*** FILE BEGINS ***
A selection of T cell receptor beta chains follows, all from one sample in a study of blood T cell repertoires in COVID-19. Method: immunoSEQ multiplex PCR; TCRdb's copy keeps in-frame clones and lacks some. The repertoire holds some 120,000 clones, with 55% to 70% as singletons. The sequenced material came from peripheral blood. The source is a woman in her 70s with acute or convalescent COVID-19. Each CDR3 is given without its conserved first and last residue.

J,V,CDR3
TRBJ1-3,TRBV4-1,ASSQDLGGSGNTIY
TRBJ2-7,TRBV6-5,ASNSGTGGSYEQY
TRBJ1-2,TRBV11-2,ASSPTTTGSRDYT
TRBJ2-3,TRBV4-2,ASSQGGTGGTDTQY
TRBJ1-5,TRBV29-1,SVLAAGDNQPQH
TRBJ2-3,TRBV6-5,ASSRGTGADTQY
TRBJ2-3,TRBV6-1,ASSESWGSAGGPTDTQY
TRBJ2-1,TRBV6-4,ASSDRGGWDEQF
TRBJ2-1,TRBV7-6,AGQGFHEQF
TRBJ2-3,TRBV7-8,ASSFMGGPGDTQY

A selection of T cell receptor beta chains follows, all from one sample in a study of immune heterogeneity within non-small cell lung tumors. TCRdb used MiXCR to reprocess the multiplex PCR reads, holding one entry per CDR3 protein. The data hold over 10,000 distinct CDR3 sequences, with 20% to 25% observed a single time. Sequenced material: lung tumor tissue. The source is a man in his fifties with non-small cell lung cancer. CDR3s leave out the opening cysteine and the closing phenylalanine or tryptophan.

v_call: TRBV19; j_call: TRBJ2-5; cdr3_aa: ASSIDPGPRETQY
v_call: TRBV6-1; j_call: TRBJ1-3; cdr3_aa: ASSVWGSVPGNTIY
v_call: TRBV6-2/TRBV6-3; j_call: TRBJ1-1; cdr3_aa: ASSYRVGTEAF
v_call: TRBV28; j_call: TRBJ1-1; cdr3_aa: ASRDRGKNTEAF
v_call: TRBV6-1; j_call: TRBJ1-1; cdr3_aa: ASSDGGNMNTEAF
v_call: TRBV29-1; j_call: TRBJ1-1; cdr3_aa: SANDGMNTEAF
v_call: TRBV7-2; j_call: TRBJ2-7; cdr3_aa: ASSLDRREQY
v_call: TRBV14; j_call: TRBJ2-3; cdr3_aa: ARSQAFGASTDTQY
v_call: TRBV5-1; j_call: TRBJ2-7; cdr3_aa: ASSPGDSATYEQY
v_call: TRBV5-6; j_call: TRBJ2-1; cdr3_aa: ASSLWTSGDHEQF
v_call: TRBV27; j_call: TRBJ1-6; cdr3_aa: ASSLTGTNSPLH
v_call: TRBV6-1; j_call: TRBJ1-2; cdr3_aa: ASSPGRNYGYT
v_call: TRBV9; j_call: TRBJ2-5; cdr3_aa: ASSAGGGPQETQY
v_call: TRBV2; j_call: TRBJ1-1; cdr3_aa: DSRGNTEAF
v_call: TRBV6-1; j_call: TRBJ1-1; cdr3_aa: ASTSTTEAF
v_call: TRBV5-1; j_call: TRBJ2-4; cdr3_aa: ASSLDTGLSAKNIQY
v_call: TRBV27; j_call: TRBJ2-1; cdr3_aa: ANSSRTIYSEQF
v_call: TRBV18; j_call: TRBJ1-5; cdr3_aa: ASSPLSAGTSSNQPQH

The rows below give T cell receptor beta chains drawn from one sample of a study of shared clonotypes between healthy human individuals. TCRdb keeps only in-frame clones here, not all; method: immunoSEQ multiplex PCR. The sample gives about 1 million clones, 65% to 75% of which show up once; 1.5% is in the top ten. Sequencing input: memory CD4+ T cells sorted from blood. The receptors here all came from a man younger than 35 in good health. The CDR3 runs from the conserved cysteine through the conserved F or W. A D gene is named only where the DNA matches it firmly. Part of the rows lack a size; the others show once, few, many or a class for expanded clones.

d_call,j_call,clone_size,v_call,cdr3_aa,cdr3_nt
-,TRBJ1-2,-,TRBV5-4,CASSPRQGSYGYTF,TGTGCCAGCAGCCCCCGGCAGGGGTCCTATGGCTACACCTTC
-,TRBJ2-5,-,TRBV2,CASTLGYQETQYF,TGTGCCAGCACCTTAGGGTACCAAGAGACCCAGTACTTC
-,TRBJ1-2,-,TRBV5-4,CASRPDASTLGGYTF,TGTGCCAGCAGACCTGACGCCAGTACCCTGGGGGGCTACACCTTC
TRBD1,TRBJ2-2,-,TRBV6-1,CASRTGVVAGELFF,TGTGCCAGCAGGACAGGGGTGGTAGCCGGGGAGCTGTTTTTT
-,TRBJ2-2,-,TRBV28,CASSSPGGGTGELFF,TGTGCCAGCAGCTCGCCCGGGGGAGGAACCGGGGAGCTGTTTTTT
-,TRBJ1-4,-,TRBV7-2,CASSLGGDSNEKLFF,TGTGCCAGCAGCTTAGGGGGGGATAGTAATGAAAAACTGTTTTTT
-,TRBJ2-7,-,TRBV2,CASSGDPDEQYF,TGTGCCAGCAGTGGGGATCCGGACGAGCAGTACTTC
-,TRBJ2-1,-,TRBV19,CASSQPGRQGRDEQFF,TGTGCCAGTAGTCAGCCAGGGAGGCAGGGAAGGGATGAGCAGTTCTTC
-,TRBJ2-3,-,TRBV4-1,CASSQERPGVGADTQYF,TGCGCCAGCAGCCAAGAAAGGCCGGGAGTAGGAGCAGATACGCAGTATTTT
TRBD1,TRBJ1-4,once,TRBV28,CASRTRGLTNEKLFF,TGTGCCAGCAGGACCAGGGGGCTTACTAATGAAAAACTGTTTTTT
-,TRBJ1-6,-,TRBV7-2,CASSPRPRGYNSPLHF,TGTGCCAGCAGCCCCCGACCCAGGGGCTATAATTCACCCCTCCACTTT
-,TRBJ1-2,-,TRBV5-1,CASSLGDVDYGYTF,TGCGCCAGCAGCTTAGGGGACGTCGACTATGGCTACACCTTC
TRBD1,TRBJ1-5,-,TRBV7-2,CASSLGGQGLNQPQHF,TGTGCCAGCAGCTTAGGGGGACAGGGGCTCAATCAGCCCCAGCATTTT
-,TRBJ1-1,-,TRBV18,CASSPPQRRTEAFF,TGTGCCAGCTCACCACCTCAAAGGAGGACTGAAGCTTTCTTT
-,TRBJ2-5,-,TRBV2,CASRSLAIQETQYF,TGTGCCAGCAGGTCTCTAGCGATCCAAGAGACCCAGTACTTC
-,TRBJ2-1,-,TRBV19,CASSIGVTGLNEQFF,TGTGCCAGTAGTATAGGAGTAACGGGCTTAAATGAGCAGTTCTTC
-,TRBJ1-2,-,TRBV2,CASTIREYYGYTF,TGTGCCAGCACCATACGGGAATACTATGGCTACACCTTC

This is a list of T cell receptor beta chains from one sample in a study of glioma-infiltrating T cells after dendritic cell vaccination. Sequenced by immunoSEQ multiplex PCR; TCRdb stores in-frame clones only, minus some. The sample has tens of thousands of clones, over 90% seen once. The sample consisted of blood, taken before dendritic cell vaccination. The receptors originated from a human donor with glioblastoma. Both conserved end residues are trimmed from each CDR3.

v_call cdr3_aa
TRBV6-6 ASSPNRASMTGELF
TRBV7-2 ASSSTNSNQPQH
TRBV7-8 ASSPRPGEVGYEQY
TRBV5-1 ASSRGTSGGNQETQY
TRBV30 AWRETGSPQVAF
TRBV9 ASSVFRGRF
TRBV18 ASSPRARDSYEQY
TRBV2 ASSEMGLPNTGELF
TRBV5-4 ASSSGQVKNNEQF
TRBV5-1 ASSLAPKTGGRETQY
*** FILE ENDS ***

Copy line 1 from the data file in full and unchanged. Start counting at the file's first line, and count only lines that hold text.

A selection of T cell receptor beta chains follows, all from one sample in a study of blood T cell repertoires in COVID-19. Method: immunoSEQ multiplex PCR; TCRdb's copy keeps in-frame clones and lacks some. The repertoire holds some 120,000 clones, with 55% to 70% as singletons. The sequenced material came from peripheral blood. The source is a woman in her 70s with acute or convalescent COVID-19. Each CDR3 is given without its conserved first and last residue.